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I was wondering whether there is any associated performance problems with using only one namespace or whether assigning more than one is better ?

By this I mean

(function (myApp, $, undefined) {

} (window.myApp = window.myApp || {}, jQuery));

And assign every function / object / property to the myApp namespace or whether it is more efficent from a performance perspective to have myApp for common functions etc and then have

(function (myAppSettings, $, undefined) {

} (window.myAppSettings = window.myAppSettings || {}, jQuery));

And so forth ?

Edit: to clarify the generic settings to myAppSettings per @pimvdb very correct comment

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Your question does not make sense, can you clarify a bit more – Sarfraz Feb 25 '12 at 14:02
    
Hey thanks :) What I mean is - are there any performance issues assign 100 or more functions to the myApp namespace ? If yes, it is better to simply use multiple differing namespace ? Such as myApp and settings etc etc and assign functions to each respectively ? – Andy Feb 25 '12 at 14:03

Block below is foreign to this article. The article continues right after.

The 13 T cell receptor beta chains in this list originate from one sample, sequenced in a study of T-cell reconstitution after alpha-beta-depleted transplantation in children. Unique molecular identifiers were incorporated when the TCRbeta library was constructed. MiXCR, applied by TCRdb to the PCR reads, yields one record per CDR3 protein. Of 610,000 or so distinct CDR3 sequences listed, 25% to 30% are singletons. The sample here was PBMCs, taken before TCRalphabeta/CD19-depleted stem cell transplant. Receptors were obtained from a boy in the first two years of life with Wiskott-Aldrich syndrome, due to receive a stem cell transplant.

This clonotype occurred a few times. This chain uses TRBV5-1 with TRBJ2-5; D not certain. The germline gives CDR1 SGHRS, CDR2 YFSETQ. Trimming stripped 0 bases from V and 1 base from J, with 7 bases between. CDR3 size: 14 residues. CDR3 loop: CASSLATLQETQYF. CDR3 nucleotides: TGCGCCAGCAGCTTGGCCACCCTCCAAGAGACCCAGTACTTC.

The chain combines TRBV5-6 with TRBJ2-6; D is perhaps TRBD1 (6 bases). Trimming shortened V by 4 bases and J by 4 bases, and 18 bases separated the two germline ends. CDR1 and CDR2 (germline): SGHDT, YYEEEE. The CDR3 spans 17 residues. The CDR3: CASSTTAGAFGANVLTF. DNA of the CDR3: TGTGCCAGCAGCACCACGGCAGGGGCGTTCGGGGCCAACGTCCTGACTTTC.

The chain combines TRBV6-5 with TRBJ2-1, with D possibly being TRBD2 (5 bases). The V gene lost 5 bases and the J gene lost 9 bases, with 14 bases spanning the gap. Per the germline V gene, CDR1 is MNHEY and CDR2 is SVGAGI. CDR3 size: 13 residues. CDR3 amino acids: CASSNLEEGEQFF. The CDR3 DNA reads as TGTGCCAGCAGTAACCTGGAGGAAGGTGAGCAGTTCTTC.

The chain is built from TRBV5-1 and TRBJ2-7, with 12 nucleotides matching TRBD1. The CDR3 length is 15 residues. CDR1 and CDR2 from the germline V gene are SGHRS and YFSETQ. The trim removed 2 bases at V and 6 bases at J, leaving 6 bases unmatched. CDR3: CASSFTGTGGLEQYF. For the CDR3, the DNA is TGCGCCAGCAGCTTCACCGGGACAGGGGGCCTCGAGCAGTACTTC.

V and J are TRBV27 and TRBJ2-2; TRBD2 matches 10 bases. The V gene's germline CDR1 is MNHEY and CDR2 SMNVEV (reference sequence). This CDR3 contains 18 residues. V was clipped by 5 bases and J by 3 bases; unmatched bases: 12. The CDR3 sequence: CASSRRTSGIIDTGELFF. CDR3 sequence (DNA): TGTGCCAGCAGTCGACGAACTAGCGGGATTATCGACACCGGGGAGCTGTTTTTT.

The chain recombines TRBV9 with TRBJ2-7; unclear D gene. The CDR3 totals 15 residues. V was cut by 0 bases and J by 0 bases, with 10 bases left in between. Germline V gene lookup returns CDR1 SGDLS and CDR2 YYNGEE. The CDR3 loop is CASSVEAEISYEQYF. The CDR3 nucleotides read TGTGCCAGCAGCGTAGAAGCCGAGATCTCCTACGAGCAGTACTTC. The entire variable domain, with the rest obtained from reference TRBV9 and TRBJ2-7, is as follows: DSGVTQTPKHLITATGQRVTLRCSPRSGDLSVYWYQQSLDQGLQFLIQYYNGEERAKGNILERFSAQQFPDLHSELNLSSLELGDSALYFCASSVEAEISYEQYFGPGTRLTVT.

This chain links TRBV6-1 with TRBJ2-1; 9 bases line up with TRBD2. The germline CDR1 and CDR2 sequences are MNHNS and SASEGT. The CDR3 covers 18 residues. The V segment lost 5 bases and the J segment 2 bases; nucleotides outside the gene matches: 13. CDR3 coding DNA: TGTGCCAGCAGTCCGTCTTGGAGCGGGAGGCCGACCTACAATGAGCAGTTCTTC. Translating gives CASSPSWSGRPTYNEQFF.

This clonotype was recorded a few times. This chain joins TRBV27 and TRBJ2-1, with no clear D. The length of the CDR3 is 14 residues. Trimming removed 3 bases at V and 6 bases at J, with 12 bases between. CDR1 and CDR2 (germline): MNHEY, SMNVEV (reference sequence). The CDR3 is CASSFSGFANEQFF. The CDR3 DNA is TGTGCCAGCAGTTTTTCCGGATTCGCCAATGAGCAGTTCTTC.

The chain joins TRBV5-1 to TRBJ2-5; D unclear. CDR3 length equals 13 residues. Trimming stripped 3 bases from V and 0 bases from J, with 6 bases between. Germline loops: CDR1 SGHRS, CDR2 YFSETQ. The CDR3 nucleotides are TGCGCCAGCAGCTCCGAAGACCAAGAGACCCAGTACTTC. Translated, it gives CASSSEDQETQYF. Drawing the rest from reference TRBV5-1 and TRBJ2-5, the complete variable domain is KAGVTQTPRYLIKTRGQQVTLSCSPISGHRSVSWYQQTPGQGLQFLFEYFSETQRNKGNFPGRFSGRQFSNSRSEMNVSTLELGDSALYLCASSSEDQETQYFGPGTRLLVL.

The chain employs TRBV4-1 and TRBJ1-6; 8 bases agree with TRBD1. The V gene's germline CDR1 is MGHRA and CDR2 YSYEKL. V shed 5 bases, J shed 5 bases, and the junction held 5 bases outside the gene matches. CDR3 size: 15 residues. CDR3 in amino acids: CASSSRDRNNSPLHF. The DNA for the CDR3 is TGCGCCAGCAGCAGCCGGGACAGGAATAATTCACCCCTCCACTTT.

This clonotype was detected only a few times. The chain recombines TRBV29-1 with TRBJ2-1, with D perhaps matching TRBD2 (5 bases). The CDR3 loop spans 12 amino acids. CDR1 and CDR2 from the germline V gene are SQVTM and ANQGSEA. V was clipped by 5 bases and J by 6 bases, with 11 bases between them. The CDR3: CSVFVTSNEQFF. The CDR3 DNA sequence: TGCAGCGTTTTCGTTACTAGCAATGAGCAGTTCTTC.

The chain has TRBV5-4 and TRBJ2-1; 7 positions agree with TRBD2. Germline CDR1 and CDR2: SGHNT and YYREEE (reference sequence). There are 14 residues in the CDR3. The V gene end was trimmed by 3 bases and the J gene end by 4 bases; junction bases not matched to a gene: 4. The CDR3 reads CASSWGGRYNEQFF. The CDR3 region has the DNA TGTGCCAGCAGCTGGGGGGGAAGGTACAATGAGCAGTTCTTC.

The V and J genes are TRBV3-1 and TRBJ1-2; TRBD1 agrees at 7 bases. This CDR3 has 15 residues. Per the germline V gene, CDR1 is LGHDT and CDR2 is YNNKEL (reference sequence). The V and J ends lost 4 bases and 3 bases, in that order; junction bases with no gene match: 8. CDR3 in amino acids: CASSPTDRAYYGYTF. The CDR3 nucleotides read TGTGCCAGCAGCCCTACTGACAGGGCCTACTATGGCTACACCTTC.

100 items in a hash table is nothing. – James McLaughlin Feb 25 '12 at 14:04
    
@JamesMcLaughlin - but surely it would depend on the complexity of the functions. I have a pretty heavy JS app - with deep object and property tree's - I'm just wondering whether it's better to perhaps remove some from the current myApp namespace to another – Andy Feb 25 '12 at 14:07
    
Do what makes your code most clear/usable. Don't worry about performance in this case. – squint Feb 25 '12 at 14:08
up vote 1 down vote accepted

Generally a shallow tree is better than a deep tree (citation from here). So, depending on the circumstances, it may be better to use more than one namespace. The cited article claims a single namespace is negligible in terms of perfomance though.

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hey :) thanks - the link is broken ? really interested to read a bit into this if you can fix it ? – Andy Feb 25 '12 at 14:04
    
Fixed the link ;) – KooiInc Feb 25 '12 at 14:05
    
great link. thanks heaps - generally it seems that its OK for now. I'm not YAHOO - so I dont think my tree's are as complex as theirs! The last paragraph answered my question :) – Andy Feb 25 '12 at 14:10

I don't think there is any difference from a performance point of view. Getting an object property is O(1) in today's implementations.

But a name like settings is so generic you'd better not make it collide with another library's settings. Since these settings are part of myApp, it makes most sense (and it is most safest) to put it in the myApp object.

If every library would be setting window.settings, that would be a big issue.

share|improve this answer
    
ah right - yep, just an example thanks for the tip however. Generally, I was going to use a derivation of like myAppSettings etc – Andy Feb 25 '12 at 14:04

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